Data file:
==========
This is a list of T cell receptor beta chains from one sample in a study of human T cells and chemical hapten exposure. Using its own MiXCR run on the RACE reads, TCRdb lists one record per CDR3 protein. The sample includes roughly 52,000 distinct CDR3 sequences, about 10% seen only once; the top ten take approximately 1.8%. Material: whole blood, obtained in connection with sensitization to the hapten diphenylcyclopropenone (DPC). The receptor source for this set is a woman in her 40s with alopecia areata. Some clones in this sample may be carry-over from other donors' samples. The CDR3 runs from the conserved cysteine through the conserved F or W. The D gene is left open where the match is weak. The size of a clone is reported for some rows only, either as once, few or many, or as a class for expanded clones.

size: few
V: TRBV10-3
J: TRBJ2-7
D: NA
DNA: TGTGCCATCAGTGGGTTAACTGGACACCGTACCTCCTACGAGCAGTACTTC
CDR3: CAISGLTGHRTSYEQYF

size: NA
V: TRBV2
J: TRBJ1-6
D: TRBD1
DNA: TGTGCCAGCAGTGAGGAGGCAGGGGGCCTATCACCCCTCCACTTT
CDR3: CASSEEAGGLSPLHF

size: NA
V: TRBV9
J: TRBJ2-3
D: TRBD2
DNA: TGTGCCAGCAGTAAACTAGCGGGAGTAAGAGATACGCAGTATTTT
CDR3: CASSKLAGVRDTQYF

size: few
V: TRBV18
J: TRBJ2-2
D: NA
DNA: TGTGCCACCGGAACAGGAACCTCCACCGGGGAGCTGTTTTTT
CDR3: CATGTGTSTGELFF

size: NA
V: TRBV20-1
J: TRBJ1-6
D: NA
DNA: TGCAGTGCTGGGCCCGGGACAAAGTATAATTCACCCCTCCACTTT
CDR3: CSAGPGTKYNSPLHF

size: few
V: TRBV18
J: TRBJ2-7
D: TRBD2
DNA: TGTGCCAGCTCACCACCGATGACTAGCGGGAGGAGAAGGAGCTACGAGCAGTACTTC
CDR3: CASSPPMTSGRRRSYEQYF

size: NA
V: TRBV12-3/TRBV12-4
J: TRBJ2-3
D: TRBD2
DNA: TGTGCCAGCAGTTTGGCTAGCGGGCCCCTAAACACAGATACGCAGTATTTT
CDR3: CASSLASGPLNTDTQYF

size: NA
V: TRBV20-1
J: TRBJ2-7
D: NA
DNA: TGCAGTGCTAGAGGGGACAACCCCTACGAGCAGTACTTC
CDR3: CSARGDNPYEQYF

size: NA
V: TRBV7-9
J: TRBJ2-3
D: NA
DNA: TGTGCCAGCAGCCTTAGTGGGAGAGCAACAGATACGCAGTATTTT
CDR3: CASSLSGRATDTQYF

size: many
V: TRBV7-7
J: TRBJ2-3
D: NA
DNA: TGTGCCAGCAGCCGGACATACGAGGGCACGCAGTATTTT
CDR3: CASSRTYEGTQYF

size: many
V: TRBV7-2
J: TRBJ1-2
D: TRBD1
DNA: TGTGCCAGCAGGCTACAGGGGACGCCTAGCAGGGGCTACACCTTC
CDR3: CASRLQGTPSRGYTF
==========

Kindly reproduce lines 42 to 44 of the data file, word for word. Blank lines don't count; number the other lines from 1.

DNA: TGTGCCAGCAGTTTGGCTAGCGGGCCCCTAAACACAGATACGCAGTATTTT
CDR3: CASSLASGPLNTDTQYF

size: NA